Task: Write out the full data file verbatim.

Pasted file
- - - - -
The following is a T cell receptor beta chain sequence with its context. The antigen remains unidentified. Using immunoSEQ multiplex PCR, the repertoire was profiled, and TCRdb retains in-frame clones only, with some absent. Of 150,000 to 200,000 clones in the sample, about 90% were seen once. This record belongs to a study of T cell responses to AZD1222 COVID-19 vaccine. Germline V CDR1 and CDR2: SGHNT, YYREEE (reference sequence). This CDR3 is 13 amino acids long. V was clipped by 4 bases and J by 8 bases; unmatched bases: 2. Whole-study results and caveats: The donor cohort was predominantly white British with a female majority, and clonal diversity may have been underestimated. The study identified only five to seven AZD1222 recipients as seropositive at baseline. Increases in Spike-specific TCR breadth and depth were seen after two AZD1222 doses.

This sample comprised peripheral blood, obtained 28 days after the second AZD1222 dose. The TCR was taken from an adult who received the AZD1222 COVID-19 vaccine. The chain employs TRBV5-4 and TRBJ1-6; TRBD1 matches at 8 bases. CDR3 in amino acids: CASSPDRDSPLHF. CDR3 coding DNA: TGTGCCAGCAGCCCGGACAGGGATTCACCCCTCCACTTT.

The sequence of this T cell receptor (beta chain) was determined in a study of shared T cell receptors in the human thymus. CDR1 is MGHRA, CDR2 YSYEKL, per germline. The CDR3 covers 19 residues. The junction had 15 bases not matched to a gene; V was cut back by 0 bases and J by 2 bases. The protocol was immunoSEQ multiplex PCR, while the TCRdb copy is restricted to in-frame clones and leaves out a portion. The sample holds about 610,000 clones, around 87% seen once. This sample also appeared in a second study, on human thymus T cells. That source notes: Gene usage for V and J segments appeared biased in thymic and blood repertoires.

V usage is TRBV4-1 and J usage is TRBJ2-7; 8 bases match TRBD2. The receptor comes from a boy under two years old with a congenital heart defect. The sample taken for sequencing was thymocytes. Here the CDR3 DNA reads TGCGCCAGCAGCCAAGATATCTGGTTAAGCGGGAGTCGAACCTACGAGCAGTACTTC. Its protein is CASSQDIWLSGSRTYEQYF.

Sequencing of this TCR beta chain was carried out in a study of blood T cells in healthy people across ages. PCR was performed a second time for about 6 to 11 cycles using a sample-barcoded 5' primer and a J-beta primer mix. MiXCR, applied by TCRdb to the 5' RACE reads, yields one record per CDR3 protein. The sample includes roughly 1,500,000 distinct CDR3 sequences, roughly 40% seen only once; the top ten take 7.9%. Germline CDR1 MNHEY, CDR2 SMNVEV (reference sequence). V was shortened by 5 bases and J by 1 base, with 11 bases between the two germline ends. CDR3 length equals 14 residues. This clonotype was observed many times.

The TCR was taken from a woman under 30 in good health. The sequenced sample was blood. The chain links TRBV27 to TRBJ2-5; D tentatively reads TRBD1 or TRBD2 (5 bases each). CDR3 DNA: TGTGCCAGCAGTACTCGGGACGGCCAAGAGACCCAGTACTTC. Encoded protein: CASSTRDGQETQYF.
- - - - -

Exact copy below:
The following is a T cell receptor beta chain sequence with its context. The antigen remains unidentified. Using immunoSEQ multiplex PCR, the repertoire was profiled, and TCRdb retains in-frame clones only, with some absent. Of 150,000 to 200,000 clones in the sample, about 90% were seen once. This record belongs to a study of T cell responses to AZD1222 COVID-19 vaccine. Germline V CDR1 and CDR2: SGHNT, YYREEE (reference sequence). This CDR3 is 13 amino acids long. V was clipped by 4 bases and J by 8 bases; unmatched bases: 2. Whole-study results and caveats: The donor cohort was predominantly white British with a female majority, and clonal diversity may have been underestimated. The study identified only five to seven AZD1222 recipients as seropositive at baseline. Increases in Spike-specific TCR breadth and depth were seen after two AZD1222 doses.

This sample comprised peripheral blood, obtained 28 days after the second AZD1222 dose. The TCR was taken from an adult who received the AZD1222 COVID-19 vaccine. The chain employs TRBV5-4 and TRBJ1-6; TRBD1 matches at 8 bases. CDR3 in amino acids: CASSPDRDSPLHF. CDR3 coding DNA: TGTGCCAGCAGCCCGGACAGGGATTCACCCCTCCACTTT.

The sequence of this T cell receptor (beta chain) was determined in a study of shared T cell receptors in the human thymus. CDR1 is MGHRA, CDR2 YSYEKL, per germline. The CDR3 covers 19 residues. The junction had 15 bases not matched to a gene; V was cut back by 0 bases and J by 2 bases. The protocol was immunoSEQ multiplex PCR, while the TCRdb copy is restricted to in-frame clones and leaves out a portion. The sample holds about 610,000 clones, around 87% seen once. This sample also appeared in a second study, on human thymus T cells. That source notes: Gene usage for V and J segments appeared biased in thymic and blood repertoires.

V usage is TRBV4-1 and J usage is TRBJ2-7; 8 bases match TRBD2. The receptor comes from a boy under two years old with a congenital heart defect. The sample taken for sequencing was thymocytes. Here the CDR3 DNA reads TGCGCCAGCAGCCAAGATATCTGGTTAAGCGGGAGTCGAACCTACGAGCAGTACTTC. Its protein is CASSQDIWLSGSRTYEQYF.

Sequencing of this TCR beta chain was carried out in a study of blood T cells in healthy people across ages. PCR was performed a second time for about 6 to 11 cycles using a sample-barcoded 5' primer and a J-beta primer mix. MiXCR, applied by TCRdb to the 5' RACE reads, yields one record per CDR3 protein. The sample includes roughly 1,500,000 distinct CDR3 sequences, roughly 40% seen only once; the top ten take 7.9%. Germline CDR1 MNHEY, CDR2 SMNVEV (reference sequence). V was shortened by 5 bases and J by 1 base, with 11 bases between the two germline ends. CDR3 length equals 14 residues. This clonotype was observed many times.

The TCR was taken from a woman under 30 in good health. The sequenced sample was blood. The chain links TRBV27 to TRBJ2-5; D tentatively reads TRBD1 or TRBD2 (5 bases each). CDR3 DNA: TGTGCCAGCAGTACTCGGGACGGCCAAGAGACCCAGTACTTC. Encoded protein: CASSTRDGQETQYF.